The bitter and the sweet: a cultural comparison of non-alcoholic beverage consumption in Japan and Australia

Rebecca Suter, Caroline Miller, Timothy Gill, John Coveney

Research output: Contribution to journalArticle

Abstract

This article is part of a broader interdisciplinary project investigating the historical, social, and cultural contexts behind individual and collective differences in taste and consumption. It offers a comparative historical study of nonalcoholic beverage (NAB) consumption in Australia and Japan. Australia and Japan are among the largest NAB consumers in the world, and they have a similar history of progression from brewed tea as the main beverage consumed at meals and between meals, to a widespread consumption of bottled beverages. Yet in the contemporary context, both consumer behavior and its impact on nutrition health differ significantly in the two countries. We compare the Australian case, where “soft drinks” are equated with sugar-sweetened beverages, seen as contributing to the global rise in obesity, with thecase of Japan, where sugar-sweetened sodas are widely available, but people also consume large amounts of cold bottled green teas and herbal teas, that are not just “sugarless” but are not sweet at all. We propose that comparing the NAB consumption cultures of Japan and Australia offers us valuable insight into the importance of the cultural dimension of consumption and nutrition health, and the need to consider it when formulating policy.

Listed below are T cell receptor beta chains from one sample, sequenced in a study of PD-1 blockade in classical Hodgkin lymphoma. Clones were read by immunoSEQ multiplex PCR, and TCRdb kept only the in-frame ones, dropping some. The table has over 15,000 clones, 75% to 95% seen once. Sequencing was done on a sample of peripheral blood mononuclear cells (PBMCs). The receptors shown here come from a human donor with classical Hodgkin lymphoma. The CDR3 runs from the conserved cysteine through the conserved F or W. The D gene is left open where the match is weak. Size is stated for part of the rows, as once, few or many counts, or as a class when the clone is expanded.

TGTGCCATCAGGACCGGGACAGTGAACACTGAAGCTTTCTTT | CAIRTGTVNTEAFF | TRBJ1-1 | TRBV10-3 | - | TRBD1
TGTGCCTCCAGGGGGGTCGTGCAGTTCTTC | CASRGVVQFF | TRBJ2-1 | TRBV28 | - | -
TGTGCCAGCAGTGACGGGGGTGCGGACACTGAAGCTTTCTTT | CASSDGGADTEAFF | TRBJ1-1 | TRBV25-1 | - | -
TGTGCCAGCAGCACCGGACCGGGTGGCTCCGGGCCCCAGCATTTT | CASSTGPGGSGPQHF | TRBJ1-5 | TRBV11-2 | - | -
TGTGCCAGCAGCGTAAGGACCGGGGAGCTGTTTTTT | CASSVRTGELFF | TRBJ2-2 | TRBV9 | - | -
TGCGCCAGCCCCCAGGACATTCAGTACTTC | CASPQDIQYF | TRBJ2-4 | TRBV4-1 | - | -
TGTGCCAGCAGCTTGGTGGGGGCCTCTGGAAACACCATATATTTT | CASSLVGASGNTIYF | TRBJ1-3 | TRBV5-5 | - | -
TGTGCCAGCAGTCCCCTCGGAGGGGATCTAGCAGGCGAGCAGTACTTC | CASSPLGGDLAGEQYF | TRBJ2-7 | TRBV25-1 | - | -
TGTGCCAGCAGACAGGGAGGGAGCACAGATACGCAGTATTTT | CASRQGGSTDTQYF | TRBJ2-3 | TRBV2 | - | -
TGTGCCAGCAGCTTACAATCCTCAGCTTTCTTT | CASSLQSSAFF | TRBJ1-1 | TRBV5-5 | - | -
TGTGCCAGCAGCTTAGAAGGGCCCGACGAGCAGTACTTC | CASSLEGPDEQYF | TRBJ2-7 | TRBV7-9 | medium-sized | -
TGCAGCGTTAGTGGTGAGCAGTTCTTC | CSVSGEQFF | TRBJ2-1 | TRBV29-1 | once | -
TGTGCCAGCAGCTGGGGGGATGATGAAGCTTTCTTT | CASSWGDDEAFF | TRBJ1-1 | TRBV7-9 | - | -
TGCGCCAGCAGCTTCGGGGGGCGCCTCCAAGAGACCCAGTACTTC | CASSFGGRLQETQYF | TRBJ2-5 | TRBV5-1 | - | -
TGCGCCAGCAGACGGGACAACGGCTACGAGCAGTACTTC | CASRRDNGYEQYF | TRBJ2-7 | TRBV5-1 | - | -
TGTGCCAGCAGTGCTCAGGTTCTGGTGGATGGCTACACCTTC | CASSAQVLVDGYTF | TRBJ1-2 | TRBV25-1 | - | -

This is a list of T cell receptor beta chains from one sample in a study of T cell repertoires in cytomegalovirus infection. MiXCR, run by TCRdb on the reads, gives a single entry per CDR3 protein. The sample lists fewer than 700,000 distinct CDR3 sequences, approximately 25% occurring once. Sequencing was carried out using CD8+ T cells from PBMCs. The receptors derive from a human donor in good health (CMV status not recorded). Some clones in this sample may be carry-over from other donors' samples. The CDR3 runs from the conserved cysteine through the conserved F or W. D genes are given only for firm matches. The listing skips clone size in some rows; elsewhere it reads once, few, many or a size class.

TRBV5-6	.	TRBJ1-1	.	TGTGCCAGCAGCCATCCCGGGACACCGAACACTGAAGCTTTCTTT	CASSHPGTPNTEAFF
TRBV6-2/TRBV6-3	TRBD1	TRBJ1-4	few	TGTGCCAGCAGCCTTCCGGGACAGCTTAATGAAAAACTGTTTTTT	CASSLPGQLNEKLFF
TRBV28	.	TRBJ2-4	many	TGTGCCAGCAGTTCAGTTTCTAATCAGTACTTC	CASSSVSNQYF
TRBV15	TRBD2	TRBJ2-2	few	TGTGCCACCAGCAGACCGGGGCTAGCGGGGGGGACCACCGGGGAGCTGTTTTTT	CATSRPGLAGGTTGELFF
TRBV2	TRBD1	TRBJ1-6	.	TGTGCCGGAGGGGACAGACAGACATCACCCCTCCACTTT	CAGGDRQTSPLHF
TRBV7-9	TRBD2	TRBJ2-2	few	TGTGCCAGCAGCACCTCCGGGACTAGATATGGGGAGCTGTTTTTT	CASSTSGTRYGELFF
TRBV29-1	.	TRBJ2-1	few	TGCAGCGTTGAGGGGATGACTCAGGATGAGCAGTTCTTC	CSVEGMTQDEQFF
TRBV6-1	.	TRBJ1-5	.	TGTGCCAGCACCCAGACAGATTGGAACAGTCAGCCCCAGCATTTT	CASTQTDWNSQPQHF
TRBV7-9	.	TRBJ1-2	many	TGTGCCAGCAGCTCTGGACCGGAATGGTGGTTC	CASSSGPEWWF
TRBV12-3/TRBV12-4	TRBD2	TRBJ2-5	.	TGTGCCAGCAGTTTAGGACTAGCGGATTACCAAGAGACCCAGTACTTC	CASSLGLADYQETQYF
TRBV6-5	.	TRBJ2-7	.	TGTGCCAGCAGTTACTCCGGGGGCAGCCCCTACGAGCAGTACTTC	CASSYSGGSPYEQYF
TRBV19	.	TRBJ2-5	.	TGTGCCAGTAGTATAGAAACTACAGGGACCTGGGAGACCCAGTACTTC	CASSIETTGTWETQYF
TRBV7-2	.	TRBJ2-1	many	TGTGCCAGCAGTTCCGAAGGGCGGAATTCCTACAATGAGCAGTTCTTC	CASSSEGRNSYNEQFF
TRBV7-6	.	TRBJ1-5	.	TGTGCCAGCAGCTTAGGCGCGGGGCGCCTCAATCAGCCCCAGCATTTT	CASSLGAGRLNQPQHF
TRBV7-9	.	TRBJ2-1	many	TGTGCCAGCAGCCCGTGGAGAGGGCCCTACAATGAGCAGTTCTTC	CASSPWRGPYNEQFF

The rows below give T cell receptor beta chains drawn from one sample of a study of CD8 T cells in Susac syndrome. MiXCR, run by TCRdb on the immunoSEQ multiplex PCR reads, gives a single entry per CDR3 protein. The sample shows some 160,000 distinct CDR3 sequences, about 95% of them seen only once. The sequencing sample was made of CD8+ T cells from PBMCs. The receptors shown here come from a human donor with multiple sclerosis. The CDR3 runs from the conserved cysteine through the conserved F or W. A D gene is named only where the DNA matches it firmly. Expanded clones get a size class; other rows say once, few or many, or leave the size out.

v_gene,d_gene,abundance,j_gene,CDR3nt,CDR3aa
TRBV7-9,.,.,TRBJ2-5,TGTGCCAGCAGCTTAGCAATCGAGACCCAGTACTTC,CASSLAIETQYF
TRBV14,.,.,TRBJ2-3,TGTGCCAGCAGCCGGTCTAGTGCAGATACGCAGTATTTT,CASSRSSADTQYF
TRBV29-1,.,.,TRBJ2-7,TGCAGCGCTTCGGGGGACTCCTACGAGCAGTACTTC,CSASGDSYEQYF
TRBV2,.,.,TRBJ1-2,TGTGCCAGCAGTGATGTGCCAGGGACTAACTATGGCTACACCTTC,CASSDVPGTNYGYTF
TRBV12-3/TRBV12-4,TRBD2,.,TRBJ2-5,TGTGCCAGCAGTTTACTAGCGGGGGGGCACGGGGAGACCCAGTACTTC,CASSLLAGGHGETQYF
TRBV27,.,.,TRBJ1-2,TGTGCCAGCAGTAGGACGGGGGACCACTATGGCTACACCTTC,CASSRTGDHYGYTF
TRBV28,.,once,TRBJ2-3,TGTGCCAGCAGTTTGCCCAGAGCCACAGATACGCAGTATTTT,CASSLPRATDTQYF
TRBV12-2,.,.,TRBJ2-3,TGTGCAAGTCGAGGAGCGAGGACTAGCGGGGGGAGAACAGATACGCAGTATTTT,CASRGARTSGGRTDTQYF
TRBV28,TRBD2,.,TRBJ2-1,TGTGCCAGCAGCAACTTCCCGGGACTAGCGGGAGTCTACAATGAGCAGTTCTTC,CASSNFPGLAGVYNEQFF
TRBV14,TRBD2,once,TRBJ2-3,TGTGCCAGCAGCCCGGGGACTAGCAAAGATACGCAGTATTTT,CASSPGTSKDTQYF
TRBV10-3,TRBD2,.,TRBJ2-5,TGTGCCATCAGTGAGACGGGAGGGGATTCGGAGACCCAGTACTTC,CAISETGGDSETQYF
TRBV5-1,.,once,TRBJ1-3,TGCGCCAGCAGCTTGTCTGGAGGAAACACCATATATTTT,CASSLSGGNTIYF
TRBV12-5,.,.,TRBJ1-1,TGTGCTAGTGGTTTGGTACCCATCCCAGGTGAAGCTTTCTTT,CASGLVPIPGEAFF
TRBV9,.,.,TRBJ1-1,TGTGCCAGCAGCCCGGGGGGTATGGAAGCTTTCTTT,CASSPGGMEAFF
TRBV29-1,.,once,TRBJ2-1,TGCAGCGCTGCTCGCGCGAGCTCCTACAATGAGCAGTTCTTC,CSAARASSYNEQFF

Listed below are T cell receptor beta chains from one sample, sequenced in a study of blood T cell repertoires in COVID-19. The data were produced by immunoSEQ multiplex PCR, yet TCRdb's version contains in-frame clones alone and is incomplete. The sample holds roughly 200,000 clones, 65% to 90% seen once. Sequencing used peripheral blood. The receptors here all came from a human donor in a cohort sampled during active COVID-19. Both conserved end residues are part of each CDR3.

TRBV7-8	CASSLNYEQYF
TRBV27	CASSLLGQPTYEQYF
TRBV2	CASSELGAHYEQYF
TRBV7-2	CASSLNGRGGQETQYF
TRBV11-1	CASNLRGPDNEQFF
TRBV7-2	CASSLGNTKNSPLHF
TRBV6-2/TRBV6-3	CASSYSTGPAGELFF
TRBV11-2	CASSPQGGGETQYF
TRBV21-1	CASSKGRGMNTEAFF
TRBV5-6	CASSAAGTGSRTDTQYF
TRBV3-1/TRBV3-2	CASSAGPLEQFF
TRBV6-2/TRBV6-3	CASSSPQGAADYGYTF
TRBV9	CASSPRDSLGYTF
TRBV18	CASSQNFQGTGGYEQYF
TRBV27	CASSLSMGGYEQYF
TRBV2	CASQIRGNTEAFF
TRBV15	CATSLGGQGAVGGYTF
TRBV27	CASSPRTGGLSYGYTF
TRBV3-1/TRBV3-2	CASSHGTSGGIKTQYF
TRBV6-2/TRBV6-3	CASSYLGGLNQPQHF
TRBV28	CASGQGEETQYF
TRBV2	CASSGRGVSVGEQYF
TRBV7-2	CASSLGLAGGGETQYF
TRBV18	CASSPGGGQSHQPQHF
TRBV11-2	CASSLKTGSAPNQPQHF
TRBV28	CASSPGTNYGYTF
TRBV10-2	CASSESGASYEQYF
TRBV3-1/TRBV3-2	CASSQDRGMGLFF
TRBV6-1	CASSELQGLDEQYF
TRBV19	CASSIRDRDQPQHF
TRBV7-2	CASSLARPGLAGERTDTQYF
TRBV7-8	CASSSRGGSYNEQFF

Original languageEnglish
Pages (from-to)1-13
Number of pages13
JournalFood, Culture and Society
Volume23
Issue number3
Early online date7 Nov 2019
DOIs
Publication statusE-pub ahead of print - 7 Nov 2019

Keywords

  • Australia
  • Beverage consumption
  • Black tea
  • Food culture
  • Green tea
  • Japan
  • Nonalcoholic beverages
  • Nutrition health
  • Soft drinks
  • Taste

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